The United Arab Emirates (UAE)

The United Arab Emirates (UAE) is a federation of seven emirates: Abu Dhabi, Dubai, Shariqah, Ras Al Khaymah, Fujayrah, Umm Al Qaywayn and Ajman. By far the largest emirate in Abu Dhabi and Abu Dhabi City is the capital of both the emirate and the whole country. The UAE is situated in the eastern corner of the Arabian Peninsula and is bordered in the north by the Persian Gulf, in the east by the Gulf of Oman and Oman and in the south and west by Saudi Arabia. Six of the seven emirates lie on the coast of the Persian Gulf, while the seventh, Fujayrah, is situated on the eastern coast of the peninsula and has direct access to the Gulf of Oman.

The total area of the UAE is about 83 600 km2 (Table 1), of which 77 700 km2 is the mainland surface area, where the population lives. Abu Dhabi Emirate represents almost 87 percent of the mainland area (Table 2). The coast stretches over a shallow marine area, with many islands and coral reefs. The total area of the many – and generally uninhabited – islands is about 5 900 km2. The UAE can be divided into three ecological areas: the northeastern mountain areas, sandy/desert areas and marine coastal areas; 80 percent of the area of the UAE is desert, especially the western area.

United Arab Emirates Population 2020

10,068,598 Current population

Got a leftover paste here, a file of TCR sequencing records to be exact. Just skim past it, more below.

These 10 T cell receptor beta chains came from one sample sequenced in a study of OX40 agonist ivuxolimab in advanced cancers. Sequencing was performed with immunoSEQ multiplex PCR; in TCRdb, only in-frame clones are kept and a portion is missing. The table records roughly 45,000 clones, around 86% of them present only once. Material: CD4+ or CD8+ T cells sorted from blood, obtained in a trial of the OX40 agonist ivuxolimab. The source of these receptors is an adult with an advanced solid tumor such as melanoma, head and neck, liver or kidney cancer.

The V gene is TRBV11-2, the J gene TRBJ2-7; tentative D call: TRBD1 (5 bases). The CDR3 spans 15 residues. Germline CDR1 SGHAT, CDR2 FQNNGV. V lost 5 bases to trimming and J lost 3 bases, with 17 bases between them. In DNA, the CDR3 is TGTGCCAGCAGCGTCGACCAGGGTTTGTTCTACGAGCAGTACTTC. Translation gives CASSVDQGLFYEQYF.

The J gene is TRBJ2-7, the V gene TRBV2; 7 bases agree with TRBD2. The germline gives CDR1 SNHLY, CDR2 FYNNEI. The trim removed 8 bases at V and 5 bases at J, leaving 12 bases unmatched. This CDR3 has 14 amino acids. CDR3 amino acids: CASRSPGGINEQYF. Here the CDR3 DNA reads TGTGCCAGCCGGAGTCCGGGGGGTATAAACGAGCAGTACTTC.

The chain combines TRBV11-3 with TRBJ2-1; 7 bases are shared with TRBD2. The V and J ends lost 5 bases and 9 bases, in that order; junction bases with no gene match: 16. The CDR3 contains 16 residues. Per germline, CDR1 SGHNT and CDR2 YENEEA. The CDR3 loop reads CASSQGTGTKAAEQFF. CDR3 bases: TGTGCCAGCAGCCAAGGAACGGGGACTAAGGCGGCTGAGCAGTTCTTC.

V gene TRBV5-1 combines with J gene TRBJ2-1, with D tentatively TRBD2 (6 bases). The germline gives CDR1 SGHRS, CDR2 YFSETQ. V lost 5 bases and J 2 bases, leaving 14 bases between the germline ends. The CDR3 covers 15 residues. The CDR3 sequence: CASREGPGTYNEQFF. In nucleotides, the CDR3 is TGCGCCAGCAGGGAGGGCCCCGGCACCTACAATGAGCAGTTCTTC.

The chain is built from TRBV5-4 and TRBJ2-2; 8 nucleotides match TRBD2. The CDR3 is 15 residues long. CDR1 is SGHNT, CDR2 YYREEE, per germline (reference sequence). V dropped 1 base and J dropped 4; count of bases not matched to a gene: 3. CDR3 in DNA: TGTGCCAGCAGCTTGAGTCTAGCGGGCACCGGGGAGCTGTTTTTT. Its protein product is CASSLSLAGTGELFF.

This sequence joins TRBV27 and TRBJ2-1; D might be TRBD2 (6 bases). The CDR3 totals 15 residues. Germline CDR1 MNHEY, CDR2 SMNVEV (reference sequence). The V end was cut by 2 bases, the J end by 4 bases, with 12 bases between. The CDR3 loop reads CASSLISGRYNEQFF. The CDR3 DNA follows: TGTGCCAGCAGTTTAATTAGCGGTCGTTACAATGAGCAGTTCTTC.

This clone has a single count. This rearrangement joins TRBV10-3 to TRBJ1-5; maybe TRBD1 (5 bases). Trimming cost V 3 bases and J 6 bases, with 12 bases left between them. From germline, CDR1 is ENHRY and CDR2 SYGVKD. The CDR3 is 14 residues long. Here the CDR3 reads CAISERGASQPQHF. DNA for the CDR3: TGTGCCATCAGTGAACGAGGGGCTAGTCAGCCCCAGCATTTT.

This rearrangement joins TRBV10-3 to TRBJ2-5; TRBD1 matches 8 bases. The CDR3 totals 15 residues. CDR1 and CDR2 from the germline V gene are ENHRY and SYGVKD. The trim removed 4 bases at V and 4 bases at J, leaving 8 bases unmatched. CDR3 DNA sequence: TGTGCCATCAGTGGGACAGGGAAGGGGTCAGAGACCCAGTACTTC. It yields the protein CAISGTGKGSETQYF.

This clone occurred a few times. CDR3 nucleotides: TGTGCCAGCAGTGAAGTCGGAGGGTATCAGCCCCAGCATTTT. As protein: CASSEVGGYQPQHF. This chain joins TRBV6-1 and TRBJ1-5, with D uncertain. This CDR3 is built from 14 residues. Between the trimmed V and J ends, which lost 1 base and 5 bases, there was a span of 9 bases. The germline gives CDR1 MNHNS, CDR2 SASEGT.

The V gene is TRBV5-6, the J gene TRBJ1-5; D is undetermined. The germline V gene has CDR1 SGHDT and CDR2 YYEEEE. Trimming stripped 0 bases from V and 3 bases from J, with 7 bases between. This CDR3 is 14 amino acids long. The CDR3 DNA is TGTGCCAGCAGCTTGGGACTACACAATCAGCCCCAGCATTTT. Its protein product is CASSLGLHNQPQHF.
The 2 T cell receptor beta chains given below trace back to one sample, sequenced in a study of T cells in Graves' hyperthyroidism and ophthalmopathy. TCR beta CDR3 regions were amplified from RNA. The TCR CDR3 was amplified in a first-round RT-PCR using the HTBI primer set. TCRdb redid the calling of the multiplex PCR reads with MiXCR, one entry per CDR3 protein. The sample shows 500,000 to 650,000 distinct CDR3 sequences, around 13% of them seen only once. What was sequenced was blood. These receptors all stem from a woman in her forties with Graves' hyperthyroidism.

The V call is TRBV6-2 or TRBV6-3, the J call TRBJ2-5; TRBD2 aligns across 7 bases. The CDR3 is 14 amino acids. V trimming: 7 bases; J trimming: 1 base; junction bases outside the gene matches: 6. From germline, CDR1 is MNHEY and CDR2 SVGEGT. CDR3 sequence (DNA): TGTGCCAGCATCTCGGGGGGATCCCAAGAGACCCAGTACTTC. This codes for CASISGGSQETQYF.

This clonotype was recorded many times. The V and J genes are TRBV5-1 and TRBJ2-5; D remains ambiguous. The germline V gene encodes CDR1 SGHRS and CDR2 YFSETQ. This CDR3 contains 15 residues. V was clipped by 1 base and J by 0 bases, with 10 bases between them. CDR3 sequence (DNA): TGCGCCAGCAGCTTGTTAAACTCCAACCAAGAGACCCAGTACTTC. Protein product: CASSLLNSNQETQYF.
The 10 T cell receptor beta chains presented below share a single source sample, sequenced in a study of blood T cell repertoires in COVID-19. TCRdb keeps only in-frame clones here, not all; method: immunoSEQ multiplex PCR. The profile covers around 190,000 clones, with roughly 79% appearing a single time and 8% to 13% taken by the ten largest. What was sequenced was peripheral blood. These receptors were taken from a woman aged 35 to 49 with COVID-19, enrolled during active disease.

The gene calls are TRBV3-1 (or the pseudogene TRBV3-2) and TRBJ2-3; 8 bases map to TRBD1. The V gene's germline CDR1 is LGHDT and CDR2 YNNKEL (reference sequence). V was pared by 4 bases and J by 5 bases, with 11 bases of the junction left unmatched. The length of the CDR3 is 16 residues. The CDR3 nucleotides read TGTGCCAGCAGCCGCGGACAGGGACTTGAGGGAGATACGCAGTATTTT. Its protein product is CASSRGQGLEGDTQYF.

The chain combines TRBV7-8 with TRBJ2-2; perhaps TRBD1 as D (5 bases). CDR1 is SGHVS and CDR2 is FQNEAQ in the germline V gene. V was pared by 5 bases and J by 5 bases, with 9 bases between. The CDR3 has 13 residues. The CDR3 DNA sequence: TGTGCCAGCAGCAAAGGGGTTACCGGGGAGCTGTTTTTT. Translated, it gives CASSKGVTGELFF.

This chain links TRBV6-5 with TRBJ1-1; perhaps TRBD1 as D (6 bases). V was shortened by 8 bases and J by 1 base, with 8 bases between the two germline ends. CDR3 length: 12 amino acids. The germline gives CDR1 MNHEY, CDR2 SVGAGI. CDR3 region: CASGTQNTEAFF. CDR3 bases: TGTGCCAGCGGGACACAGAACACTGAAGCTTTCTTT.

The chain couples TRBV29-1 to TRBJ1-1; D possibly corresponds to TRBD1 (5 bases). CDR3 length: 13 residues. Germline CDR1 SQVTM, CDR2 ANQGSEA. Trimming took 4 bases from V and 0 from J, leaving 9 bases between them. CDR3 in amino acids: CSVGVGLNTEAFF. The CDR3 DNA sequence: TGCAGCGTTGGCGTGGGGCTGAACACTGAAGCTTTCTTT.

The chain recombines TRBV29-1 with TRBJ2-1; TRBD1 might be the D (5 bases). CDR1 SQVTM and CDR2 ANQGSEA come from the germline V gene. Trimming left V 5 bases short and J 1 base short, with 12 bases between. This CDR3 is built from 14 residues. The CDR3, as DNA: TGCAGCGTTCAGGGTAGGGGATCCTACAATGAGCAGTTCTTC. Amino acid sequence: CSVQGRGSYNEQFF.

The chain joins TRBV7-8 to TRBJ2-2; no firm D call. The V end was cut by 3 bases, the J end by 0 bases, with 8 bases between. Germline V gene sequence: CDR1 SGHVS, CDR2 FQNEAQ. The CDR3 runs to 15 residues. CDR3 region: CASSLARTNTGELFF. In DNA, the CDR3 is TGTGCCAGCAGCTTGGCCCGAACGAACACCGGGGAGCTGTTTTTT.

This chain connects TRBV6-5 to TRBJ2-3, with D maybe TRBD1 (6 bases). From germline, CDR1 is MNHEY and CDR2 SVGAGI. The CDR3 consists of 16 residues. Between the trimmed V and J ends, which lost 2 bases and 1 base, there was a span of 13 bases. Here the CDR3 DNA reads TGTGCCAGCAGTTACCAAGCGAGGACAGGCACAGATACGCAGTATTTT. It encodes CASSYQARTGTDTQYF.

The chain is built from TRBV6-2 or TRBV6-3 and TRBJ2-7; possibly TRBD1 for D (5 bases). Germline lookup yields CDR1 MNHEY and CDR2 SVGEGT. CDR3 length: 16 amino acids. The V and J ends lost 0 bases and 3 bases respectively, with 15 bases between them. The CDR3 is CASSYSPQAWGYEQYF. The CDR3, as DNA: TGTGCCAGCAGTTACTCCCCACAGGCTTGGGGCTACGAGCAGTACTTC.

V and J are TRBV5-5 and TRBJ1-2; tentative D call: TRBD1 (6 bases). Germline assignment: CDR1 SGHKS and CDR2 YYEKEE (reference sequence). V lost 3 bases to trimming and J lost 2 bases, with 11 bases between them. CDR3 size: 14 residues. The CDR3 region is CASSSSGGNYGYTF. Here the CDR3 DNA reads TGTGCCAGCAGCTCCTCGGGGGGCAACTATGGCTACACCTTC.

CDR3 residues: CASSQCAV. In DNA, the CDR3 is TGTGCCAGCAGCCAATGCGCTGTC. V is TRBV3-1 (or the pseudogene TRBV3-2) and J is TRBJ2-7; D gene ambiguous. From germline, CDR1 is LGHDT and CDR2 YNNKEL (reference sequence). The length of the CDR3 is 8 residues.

6,994,480 Current male population (69.5%)
3,074,118 Current female population (30.5%)


Animal population 
Terrestrial animals, United Arab Emirates, 2018

 Species  Admin unit  Population  Units  Number of establishments  Units
Birds The Whole Country 49257221 Animals 43 Establishments
Camelidae The Whole Country 474268 Animals Establishments
Cattle The Whole Country 86423 Animals 17 Establishments
Cervidae The Whole Country 2560 Animals 60 Establishments
Equidae The Whole Country 28000 Animals Establishments
Goats The Whole Country 1978437 Animals Establishments
Rabbits The Whole Country 2100 Animals 80 Establishments


The Whole Country











Agriculture in the United Arab Emirates, including fishing, was a minor part of the UAE economy in the early 1990s, contributing less than 4 percent of GDP.[1] Since the formation of the UAE, the availability of capital and the demand for fish production has encouraged agricultural development. The main farming areas are Diqdaqah in Ras al-Khaimah. Falaj al Mualla in Umm al Qawain, Wadi adh Dhayd in Sharjah, Al Awir in Dubai and the coastal area of Al Fujairah. Total cultivable land is around 160,000 hectares.

The main farming areas are Diqdaqah in Ras al-Khaimah.Falaj al Mualla in Umm al Qawain, Wadi adh Dhayd in Sharjah, Al Awir in Dubai and the coastal area of Al Fujairah. Total cultivable land is around 160,000 hectares.

Lack of arable land, intense heat, periodic locust swarms, and limited water supplies are the main obstacles to agriculture. The drive to increase the area under cultivation has resulted in the rapid depletion of underground aquifers, resulting in precipitous drops in water tables and serious increases in soil and water salinity in some areas. As a result, several farms have been forced to cease production. Despite the creation in 1983 of a federal authority to control drilling for water, development pressures in the 1980s and 1990s increased the exploitation of underground water supplies.